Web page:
“Vision, mission and values … those are just meaningless words on a wall poster! In fact, most employees couldn’t even tell you one-quarter of what the sign says”, scoffs one manager I know.
Unfortunately, this is a sentiment that I hear more often than I’d like! When senior leaders in organizations spend time (hours, sometimes even days) developing the vision, mission and core values for their company, their ultimate wish is that their employees will take these principles and ideals to heart; in fact, their hope is that the values become so firmly entrenched in the minds and actions of their employees that it becomes an integral part of the organizational culture. But with prevailing sentiments much like the above, should leaders even bother? Well my answer is, unequivocally, “yes”! Not only is it possible to get all your employees on the same page when it comes to corporate values, but those companies who do, reap the benefit of enthusiastic customer loyalty, highly-engaged employees and bottom-line profitability. A couple of years ago, I wrote about an experience with Tim Hortons that proves this point. And just recently, it became apparent to me, once again, that when leaders live and breathe their core values, highly-engaged employees do the same, and that leads to the ultimate bottom-line outcome – loyal repeat customers who become word-of-mouth advocates to the people they know!
My most recent experience was with the adventure travel company G Adventures. The company’s culture is driven by five clearly articulated core values, one of which is: do the right thing. Here’s the long story in short. A personal situation jeopardized the summer trip we had booked with G Adventures. The company had no contractual responsibility to help us manage this situation (and we didn’t expect them to), but they nevertheless chose to step in and help us make alternate arrangements. It was a difficult and very emotionally stressful time for both my husband and I, but by showing empathy and compassion, and by exercising flexibility, G Adventures went above and beyond to make things better. They chose to “do the right thing”, something that we have seen in different levels of their organization in our previous interactions with them. We have been long-time loyal customers because of our earlier experiences, but now, because of this most recent situation, we are life-long advocates. By repeatedly doing the right thing, G Adventures turned a customer into a repeat customer and now into a raving fan.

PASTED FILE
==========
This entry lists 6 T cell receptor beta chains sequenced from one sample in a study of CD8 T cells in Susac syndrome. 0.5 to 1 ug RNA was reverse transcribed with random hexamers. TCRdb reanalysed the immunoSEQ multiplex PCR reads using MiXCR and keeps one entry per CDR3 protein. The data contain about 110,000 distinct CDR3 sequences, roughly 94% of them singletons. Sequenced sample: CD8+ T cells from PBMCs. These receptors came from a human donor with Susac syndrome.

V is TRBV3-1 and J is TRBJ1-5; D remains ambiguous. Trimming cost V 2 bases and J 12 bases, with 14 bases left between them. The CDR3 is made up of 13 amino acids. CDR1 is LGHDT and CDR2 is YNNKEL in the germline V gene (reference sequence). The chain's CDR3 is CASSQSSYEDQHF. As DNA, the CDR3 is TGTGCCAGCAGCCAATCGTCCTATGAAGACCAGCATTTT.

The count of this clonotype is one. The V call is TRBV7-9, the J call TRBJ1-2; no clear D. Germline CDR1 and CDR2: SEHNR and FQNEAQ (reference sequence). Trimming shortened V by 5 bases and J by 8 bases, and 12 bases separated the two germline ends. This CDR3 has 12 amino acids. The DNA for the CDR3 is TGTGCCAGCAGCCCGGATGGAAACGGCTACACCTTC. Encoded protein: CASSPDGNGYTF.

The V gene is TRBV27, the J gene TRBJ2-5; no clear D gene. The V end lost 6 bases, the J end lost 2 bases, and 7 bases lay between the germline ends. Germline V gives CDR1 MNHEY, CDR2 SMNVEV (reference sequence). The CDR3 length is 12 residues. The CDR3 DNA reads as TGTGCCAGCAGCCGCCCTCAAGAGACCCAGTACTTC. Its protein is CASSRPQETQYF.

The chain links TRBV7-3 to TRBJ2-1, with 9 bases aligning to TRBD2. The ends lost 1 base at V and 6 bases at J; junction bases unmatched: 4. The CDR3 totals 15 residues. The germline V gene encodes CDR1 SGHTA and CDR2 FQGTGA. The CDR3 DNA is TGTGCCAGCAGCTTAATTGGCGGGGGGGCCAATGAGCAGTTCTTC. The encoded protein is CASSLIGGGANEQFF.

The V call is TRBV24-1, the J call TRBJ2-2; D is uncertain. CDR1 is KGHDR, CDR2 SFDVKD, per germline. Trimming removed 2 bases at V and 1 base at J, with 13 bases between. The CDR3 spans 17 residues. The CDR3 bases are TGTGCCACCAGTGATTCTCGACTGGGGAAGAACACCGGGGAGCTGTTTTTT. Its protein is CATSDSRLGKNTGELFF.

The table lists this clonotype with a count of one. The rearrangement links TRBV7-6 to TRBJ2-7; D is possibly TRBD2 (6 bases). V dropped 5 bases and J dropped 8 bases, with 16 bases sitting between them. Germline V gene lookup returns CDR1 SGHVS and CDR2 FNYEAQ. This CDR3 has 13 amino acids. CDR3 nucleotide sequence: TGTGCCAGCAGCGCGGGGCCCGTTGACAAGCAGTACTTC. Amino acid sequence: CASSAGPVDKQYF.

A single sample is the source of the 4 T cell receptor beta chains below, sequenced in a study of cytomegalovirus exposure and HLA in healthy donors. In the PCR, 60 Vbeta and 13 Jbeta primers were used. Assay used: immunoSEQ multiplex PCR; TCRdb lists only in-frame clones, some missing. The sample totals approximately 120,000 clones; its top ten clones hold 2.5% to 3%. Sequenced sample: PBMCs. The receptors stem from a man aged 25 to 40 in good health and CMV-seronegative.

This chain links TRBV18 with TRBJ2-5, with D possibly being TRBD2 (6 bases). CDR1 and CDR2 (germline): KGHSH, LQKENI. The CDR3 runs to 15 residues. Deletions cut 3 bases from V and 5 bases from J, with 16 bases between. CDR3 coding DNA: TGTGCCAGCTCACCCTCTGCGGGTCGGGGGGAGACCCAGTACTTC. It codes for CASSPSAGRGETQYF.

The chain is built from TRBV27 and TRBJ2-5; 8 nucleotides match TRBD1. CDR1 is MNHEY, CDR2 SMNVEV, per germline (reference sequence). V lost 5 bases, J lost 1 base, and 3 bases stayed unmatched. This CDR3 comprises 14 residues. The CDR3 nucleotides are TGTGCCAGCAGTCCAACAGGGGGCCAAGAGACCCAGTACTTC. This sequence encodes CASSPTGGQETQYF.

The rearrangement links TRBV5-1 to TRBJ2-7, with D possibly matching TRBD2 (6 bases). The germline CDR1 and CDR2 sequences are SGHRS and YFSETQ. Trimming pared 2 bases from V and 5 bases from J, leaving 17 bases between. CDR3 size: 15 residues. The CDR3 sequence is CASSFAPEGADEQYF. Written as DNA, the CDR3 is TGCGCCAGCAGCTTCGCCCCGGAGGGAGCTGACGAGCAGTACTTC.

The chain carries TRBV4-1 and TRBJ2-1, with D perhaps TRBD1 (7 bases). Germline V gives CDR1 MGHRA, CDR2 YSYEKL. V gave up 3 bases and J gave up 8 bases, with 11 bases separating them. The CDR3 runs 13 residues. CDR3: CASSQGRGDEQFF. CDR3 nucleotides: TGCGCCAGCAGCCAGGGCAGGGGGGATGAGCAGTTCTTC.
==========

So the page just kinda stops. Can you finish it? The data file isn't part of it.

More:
This is what happens when you clearly articulate your core values, give your leaders the freedom to be role models, and create an environment where your employees are empowered to act on those core values.
Well, you know that I get very excited when I see organizations doing this right! But what about you? What have you seen? What about in your organization? Do your leaders and your staff live and breathe your core values? (How well have you articulated yours?) Do tell.
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